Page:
BUFF, Film, Film Review

BUFF REVIEW: Infested (2023) dir. Sébastien Vaniček

Part of the 2024 Boston Underground Film Festival


We don’t have enough spider movies. For how widespread arachnophobia is, there is a relative dearth of actually watchable spider horror. Beginning as early as 1955’s Tarantula, the few spider films we get center jumbo-sized arachnids — the sort you’re very unlikely to ever encounter in your bathroom. The French language Infested, or to use its alternate title Vermin, generates trepidation by using the same real-life evolutionary ques that make the small eight-legged critters scary in the first place: surprise, speed, size. It also flirts with some bigger conceptual ideas to varying degrees of success.

The new film from up-and-coming horror director Sébastien Vaniček, tagged by Sam Raimi’s Ghost House Pictures for a future Evil Dead spin-off, falls somewhere between the creature feature and haunted house sub-genres. After a fatty prelude in Morocco, we meet Kaleb (Théo Christine), a home collector of bugs with a black market shoe (re)selling business. He lives with his sister and mourns their recently departed mother. He buys a unique and dying spider at an even shadier business and names her Rihanna. She eats her way through a shoebox, leaves a cocoon in the cold apartment, and begins laying eggs as if they require nothing more than oxygen to create. The spiderlings reproduce at the speed of electricity and each generation dwarfs the previous until eventually the black arachnids rival the size of a chunky Cocker Spaniel and infest the entire tightly-knit and predominantly minority apartment complex.

The marriage of creature feature and haunted house works quite well for spider-based horror in particular. A large part of why so many people are afraid of the little fuckers is because they can be sneak inside of any nook and cranny in the home. Once they swarm around in an unexpected shoe box, elsewhere one scares the shit out of a woman in the shower. (For the record, I am very much a spider lover. I have owned several tarantulas throughout my life and still technically own one even though it’s currently being housed elsewhere.) Their smallness, not their relative largeness, also contributes to their distressing appearance and by making them abnormally large, as they have been treated with consistency by horror filmmakers, part of this is lost. The spiders in Infested grow as the run-time advances, though they never depend on giant proportions to fright. In the final showdown, one of Kaleb’s friends opens a door that opens a dark pathway to the abyss of spider-hell; instead of an oversized mother spider (Harry Potter or Lord of the Rings style), a horde of darting smaller appear from the darkness come forward — and the spectacle scares better because of it.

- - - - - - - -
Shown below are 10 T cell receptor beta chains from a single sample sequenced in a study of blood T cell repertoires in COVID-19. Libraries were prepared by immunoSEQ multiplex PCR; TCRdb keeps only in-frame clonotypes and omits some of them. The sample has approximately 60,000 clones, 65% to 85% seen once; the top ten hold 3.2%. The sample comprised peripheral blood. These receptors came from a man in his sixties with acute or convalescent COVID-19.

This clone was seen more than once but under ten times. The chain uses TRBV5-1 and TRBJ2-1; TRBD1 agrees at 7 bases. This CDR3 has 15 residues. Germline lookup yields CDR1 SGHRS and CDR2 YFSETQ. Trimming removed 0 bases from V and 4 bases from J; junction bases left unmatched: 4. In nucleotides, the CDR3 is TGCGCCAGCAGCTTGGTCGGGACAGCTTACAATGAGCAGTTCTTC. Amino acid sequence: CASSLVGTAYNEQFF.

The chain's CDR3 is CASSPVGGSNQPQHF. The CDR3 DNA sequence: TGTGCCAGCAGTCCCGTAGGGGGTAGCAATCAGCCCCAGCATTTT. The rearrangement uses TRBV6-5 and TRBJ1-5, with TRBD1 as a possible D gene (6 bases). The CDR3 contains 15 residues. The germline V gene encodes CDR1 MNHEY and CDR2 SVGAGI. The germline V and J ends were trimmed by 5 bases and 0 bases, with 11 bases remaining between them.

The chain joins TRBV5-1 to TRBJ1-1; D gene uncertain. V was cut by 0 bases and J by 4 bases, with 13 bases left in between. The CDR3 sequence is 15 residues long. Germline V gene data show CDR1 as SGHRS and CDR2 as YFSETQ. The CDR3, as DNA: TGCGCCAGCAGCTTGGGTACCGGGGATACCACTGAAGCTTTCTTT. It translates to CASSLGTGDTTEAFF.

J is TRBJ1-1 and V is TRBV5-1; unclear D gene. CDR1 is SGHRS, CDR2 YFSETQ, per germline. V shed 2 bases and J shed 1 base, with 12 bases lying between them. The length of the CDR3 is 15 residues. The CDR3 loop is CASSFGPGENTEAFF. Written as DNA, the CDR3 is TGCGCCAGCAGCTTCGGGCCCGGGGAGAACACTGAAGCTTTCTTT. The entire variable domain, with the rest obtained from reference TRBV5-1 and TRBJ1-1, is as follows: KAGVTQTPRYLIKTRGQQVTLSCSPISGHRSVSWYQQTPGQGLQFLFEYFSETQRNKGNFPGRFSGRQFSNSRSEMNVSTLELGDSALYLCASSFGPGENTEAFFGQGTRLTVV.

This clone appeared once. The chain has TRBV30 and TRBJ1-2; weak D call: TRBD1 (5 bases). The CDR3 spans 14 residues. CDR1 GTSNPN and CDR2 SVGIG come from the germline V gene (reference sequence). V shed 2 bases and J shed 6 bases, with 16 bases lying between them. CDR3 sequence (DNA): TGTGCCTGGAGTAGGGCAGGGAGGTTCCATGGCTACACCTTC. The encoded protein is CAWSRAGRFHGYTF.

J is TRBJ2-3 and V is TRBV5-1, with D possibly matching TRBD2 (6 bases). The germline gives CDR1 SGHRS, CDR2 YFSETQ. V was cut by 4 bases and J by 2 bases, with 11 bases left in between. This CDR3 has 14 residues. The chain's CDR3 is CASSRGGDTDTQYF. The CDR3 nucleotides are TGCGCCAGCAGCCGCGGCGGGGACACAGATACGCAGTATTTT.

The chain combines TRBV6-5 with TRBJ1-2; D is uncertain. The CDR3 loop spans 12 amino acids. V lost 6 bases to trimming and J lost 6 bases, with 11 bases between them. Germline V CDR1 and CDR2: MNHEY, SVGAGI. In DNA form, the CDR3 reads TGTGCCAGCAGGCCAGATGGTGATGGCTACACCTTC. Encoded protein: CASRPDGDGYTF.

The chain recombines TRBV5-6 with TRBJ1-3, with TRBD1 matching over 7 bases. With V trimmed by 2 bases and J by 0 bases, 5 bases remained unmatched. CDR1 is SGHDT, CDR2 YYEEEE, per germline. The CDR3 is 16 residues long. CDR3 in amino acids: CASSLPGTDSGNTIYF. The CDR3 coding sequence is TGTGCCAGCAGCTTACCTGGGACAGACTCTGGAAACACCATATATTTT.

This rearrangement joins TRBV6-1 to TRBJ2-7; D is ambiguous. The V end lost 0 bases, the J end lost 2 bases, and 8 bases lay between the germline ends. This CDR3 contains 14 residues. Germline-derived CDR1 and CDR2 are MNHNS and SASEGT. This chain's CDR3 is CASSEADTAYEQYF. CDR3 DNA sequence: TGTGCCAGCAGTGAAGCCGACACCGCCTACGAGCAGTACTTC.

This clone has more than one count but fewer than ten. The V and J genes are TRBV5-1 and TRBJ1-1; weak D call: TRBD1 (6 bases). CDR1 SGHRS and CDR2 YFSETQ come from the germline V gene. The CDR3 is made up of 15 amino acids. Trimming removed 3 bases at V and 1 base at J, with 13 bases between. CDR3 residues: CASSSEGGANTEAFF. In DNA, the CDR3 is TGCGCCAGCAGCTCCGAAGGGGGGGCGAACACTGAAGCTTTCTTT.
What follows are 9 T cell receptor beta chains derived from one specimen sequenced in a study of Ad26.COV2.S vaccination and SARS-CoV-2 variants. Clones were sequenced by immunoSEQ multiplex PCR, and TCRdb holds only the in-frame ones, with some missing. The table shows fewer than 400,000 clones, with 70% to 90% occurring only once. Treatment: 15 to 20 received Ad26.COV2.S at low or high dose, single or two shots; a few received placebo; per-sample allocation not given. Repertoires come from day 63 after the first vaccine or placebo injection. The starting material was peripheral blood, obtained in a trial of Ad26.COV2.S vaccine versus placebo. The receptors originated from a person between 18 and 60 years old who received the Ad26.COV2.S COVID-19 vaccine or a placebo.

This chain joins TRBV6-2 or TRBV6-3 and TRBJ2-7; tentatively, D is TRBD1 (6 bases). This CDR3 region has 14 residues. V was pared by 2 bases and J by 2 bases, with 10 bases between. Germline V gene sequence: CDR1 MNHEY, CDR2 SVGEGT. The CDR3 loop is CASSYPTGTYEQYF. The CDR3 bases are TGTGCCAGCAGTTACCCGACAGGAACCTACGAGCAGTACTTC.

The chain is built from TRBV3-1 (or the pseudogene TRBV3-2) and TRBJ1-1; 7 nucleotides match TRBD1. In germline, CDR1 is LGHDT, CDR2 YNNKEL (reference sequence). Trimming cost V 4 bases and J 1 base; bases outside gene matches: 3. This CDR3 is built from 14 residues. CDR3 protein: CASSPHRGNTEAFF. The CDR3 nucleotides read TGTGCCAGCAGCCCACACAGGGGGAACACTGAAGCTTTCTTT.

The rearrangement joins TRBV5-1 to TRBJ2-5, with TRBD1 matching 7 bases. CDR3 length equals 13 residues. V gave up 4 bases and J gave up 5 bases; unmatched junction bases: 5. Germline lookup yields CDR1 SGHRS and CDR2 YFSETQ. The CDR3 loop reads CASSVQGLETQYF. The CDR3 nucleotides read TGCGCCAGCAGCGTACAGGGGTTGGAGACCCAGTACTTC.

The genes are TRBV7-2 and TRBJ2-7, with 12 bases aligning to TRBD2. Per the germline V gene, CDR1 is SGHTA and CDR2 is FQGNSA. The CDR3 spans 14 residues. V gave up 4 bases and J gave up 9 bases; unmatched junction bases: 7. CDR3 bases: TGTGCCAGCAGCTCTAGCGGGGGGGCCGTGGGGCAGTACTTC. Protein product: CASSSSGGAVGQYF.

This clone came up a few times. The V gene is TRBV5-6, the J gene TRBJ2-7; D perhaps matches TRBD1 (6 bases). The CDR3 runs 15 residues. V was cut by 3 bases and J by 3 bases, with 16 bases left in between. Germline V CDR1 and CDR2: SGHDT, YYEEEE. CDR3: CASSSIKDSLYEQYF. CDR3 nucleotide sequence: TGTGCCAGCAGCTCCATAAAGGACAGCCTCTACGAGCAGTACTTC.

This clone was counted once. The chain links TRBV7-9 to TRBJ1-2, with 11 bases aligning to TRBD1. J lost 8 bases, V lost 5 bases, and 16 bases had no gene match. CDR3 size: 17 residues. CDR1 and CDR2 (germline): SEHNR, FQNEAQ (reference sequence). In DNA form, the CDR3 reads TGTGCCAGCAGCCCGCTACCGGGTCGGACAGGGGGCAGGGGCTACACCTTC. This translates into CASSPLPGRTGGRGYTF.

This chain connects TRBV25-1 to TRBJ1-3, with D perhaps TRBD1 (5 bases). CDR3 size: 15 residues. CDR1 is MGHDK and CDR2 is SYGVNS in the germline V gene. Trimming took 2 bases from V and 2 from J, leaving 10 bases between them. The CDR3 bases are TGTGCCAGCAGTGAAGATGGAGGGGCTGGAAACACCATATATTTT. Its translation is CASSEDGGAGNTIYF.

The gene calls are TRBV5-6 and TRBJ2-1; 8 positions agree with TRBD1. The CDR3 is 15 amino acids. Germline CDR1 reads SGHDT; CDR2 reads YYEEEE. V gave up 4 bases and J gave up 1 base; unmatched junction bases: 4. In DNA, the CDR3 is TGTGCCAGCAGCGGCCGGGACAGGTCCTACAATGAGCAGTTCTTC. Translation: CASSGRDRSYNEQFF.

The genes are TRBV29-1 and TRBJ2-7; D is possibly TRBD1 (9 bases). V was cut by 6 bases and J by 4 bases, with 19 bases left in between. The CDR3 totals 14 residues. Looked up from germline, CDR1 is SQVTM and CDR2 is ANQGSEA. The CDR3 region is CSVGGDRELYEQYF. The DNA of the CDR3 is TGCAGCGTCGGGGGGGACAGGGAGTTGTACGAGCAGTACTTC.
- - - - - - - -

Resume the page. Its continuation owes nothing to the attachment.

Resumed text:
The spiders work through two separate higher-level ideas. Most basically, they push Kaleb and his sister/roommate out of their apartment, which, for the former but not the latter, serves as a reminder of motherly love. Kaleb must quickly emotionally process and work through his trauma or die because of his inability to move on. The sibling relationship grows stale in no time and always feels too many steps removed from the immediate bug-based threat. 

The more interesting idea at work with the spiders weaves together several threads relating to social justice. Not totally unlike the real-life governmental shutdowns experienced throughout the world with COVID-19, the French police mandate a lockdown of the apartment after the first mysterious death. And, like most contemporary French films involving cops (see: Les Indésirables), their cowardice in responding to emergencies ends up costing more lives than complete inaction. Also like Les Indésirables, there is something to the social dynamics of the apartment complex. Most of the central figures are racial and ethnic minorities and they find themselves “evicted” by the spiders. Some folks even mirror the eviction process by refusing to leave. One of the most prominent white characters accuses Kaleb of drug dealing; to his racist logic, that a Black man would sell shoes in a shoe box to another Black man is simply too fantastical. (Don’t worry, he dies in agony.) The several intersecting strings related to various aspects of social justice and living conditions satisfy and tie together with the spiders much more than any of the sibling drama even attempts to.

dir. Sébastien Vaniček
106 min.

Part of the 2024 Boston Underground Film Festival – stay tuned for the Hassle’s continuing coverage!

Joshua Polanski is a freelance film and culture writer who writes regularly for the Boston Hassle and has contributed to the Bay Area Reporter, In Review Online, and Off Screen amongst other places. His interests include the technical elements of filmmaking & exhibition, slow & digital cinemas, cinematic sexuality, as well as Eastern and Northern European, East Asian, & Middle Eastern film. 

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